Ministers should support safer, sustainable alternatives for curbing vitamin A deficiency
A final decision on the release of GM golden rice will be made today by Bangladesh agriculture and environment ministers, following a recently reported impromptu meeting of the ministries with Nobel Peace Laureate Richard Roberts, who enquired about developments regarding the release of golden rice during his recent visit to the country.
Roberts is chief scientific officer for New England Biolabs, which develops products for the biotech industry. He consistently fails to declare this interest in his promotional activities for golden rice.
Golden rice, genetically modified to express the vitamin A precursor beta-carotene, is touted to address vitamin A deficiency (VAD) among children and mothers in developing countries such as Bangladesh, the Philippines, India and Indonesia. However, though golden rice is designed to be consumed by these vulnerable sectors, no safety tests have ever been conducted to ascertain that golden rice is safe to eat and will have no long-term effects among its consumers.
The Stop Golden Rice Network (SGRN), a coalition of more than 30 organizations across Asia, has appealed to the Bangladesh government, particularly the ministries of agriculture and environment, to protect the safety of the people and halt the commercialization of golden rice. The Network said in a statement that the fact that the government has not yet released golden rice "gives the farmers and consumers hope that they are still closely studying its health and environmental safety because we believe that the perceived benefits from the GM rice are gravely outweighed by the risks it poses to human health and crops diversity".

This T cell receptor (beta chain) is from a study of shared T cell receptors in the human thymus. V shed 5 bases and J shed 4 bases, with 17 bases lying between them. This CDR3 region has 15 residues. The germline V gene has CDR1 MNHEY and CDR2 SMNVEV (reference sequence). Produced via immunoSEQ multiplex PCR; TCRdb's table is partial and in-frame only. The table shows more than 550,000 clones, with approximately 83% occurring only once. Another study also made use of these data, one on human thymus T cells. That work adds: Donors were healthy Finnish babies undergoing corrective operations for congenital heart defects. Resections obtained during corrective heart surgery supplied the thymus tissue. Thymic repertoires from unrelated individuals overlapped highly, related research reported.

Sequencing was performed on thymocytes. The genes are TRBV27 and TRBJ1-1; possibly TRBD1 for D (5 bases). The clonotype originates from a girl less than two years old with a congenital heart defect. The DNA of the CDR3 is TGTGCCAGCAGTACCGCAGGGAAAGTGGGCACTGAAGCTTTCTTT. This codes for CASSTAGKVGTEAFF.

The beta-carotene in golden rice has been found to be of minimal or even negligible value. The US FDA stated that “the concentration of β-carotene in GR2E rice is too low to warrant a nutrient content claim". Local and traditional foods that are easily available and affordable have a higher amount of beta-carotene, but the erosion of food diversity due largely to chemical-based farming is seen as one of the leading causes of malnutrition problems.
Also, this already meagre amount of beta-carotene degrades fast after harvesting and processing, which includes cooking the rice. Farmers are recommended to vacuum-pack and refrigerate the unmilled paddy rice to save the beta-carotene, a practice that is unheard of in any rice-planting community.
In addition, vitamin A deficiency, like any other nutrient lack, is primarily caused by hunger and poverty. Though Bangladesh is reported to have made significant reductions in its poverty rates, millions of families still remain below the poverty line without sufficient income to afford the basic needs for the family, including a healthy and balanced diet.
The SGRN agrees that the health of children and mothers is of paramount importance. It stated, "VAD has been addressed through a mixture of efforts, including conventional food fortification. It is crucial to have a balanced diet that not only includes the leafy greens and fruits, but also meat or fish as source of good fats and oil to better absorb the vitamin A. By supporting and promoting diversity in farming and in the diets, sustainable agriculture and the protection of farmers’ rights to land, seeds and appropriate technologies, hunger and malnutrition can be addressed in a safe and sustainable way."
Golden rice proponents claim that it is a crime to prevent its release. SGRN responded, "The only crime being committed is turning a blind eye to increasing control of corporations, neoliberalization of food and agriculture, land grabs and climate injustice that are driving millions of peasant families and poor communities into malnutrition and hunger."
Source: Stop Golden Rice! Network